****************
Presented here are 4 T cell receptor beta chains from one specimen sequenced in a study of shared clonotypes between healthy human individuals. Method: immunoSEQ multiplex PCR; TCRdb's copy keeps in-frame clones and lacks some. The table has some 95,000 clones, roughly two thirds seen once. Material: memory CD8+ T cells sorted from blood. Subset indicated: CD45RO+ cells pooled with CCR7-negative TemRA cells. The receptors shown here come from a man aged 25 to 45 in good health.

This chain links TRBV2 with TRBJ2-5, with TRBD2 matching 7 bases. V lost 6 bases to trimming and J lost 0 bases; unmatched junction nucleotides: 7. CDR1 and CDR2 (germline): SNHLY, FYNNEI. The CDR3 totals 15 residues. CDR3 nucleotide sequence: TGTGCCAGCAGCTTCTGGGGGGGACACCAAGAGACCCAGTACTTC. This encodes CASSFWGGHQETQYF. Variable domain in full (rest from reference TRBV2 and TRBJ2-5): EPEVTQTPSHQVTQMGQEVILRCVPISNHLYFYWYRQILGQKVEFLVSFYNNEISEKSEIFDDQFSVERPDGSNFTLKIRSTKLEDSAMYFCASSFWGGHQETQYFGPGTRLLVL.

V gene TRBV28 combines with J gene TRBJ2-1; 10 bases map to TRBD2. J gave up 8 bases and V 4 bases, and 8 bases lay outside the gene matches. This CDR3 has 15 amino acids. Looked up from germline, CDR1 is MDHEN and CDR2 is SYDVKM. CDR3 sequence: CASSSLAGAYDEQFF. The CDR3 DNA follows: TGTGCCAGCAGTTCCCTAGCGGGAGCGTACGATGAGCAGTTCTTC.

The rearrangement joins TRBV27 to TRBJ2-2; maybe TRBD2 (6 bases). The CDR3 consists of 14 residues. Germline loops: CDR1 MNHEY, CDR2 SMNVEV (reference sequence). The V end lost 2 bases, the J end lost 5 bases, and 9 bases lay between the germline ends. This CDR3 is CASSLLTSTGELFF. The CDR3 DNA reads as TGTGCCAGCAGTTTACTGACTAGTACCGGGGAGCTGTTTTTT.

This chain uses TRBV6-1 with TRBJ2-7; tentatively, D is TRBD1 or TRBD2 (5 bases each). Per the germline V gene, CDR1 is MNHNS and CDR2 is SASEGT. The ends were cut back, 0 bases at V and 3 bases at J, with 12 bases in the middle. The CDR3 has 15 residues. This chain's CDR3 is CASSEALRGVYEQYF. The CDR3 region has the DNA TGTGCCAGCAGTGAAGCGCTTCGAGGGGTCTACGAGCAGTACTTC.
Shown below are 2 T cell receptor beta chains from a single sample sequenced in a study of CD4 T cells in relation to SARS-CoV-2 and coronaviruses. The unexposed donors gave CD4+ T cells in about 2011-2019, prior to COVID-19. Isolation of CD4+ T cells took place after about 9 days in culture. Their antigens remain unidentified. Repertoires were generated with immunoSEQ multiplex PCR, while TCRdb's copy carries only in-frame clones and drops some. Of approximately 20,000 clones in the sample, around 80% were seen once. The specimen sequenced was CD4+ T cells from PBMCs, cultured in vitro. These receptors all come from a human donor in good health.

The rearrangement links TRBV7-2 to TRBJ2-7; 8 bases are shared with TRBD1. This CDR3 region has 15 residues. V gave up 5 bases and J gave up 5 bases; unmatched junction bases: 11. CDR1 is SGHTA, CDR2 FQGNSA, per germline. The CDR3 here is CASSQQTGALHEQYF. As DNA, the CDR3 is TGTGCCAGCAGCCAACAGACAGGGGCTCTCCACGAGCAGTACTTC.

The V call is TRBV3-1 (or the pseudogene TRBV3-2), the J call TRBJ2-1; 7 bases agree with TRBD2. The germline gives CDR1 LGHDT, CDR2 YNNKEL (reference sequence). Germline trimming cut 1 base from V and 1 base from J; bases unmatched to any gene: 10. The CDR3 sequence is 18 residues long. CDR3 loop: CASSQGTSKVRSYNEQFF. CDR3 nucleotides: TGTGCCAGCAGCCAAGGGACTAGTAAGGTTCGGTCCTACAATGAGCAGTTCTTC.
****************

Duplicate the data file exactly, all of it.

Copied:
Presented here are 4 T cell receptor beta chains from one specimen sequenced in a study of shared clonotypes between healthy human individuals. Method: immunoSEQ multiplex PCR; TCRdb's copy keeps in-frame clones and lacks some. The table has some 95,000 clones, roughly two thirds seen once. Material: memory CD8+ T cells sorted from blood. Subset indicated: CD45RO+ cells pooled with CCR7-negative TemRA cells. The receptors shown here come from a man aged 25 to 45 in good health.

This chain links TRBV2 with TRBJ2-5, with TRBD2 matching 7 bases. V lost 6 bases to trimming and J lost 0 bases; unmatched junction nucleotides: 7. CDR1 and CDR2 (germline): SNHLY, FYNNEI. The CDR3 totals 15 residues. CDR3 nucleotide sequence: TGTGCCAGCAGCTTCTGGGGGGGACACCAAGAGACCCAGTACTTC. This encodes CASSFWGGHQETQYF. Variable domain in full (rest from reference TRBV2 and TRBJ2-5): EPEVTQTPSHQVTQMGQEVILRCVPISNHLYFYWYRQILGQKVEFLVSFYNNEISEKSEIFDDQFSVERPDGSNFTLKIRSTKLEDSAMYFCASSFWGGHQETQYFGPGTRLLVL.

V gene TRBV28 combines with J gene TRBJ2-1; 10 bases map to TRBD2. J gave up 8 bases and V 4 bases, and 8 bases lay outside the gene matches. This CDR3 has 15 amino acids. Looked up from germline, CDR1 is MDHEN and CDR2 is SYDVKM. CDR3 sequence: CASSSLAGAYDEQFF. The CDR3 DNA follows: TGTGCCAGCAGTTCCCTAGCGGGAGCGTACGATGAGCAGTTCTTC.

The rearrangement joins TRBV27 to TRBJ2-2; maybe TRBD2 (6 bases). The CDR3 consists of 14 residues. Germline loops: CDR1 MNHEY, CDR2 SMNVEV (reference sequence). The V end lost 2 bases, the J end lost 5 bases, and 9 bases lay between the germline ends. This CDR3 is CASSLLTSTGELFF. The CDR3 DNA reads as TGTGCCAGCAGTTTACTGACTAGTACCGGGGAGCTGTTTTTT.

This chain uses TRBV6-1 with TRBJ2-7; tentatively, D is TRBD1 or TRBD2 (5 bases each). Per the germline V gene, CDR1 is MNHNS and CDR2 is SASEGT. The ends were cut back, 0 bases at V and 3 bases at J, with 12 bases in the middle. The CDR3 has 15 residues. This chain's CDR3 is CASSEALRGVYEQYF. The CDR3 region has the DNA TGTGCCAGCAGTGAAGCGCTTCGAGGGGTCTACGAGCAGTACTTC.
Shown below are 2 T cell receptor beta chains from a single sample sequenced in a study of CD4 T cells in relation to SARS-CoV-2 and coronaviruses. The unexposed donors gave CD4+ T cells in about 2011-2019, prior to COVID-19. Isolation of CD4+ T cells took place after about 9 days in culture. Their antigens remain unidentified. Repertoires were generated with immunoSEQ multiplex PCR, while TCRdb's copy carries only in-frame clones and drops some. Of approximately 20,000 clones in the sample, around 80% were seen once. The specimen sequenced was CD4+ T cells from PBMCs, cultured in vitro. These receptors all come from a human donor in good health.

The rearrangement links TRBV7-2 to TRBJ2-7; 8 bases are shared with TRBD1. This CDR3 region has 15 residues. V gave up 5 bases and J gave up 5 bases; unmatched junction bases: 11. CDR1 is SGHTA, CDR2 FQGNSA, per germline. The CDR3 here is CASSQQTGALHEQYF. As DNA, the CDR3 is TGTGCCAGCAGCCAACAGACAGGGGCTCTCCACGAGCAGTACTTC.

The V call is TRBV3-1 (or the pseudogene TRBV3-2), the J call TRBJ2-1; 7 bases agree with TRBD2. The germline gives CDR1 LGHDT, CDR2 YNNKEL (reference sequence). Germline trimming cut 1 base from V and 1 base from J; bases unmatched to any gene: 10. The CDR3 sequence is 18 residues long. CDR3 loop: CASSQGTSKVRSYNEQFF. CDR3 nucleotides: TGTGCCAGCAGCCAAGGGACTAGTAAGGTTCGGTCCTACAATGAGCAGTTCTTC.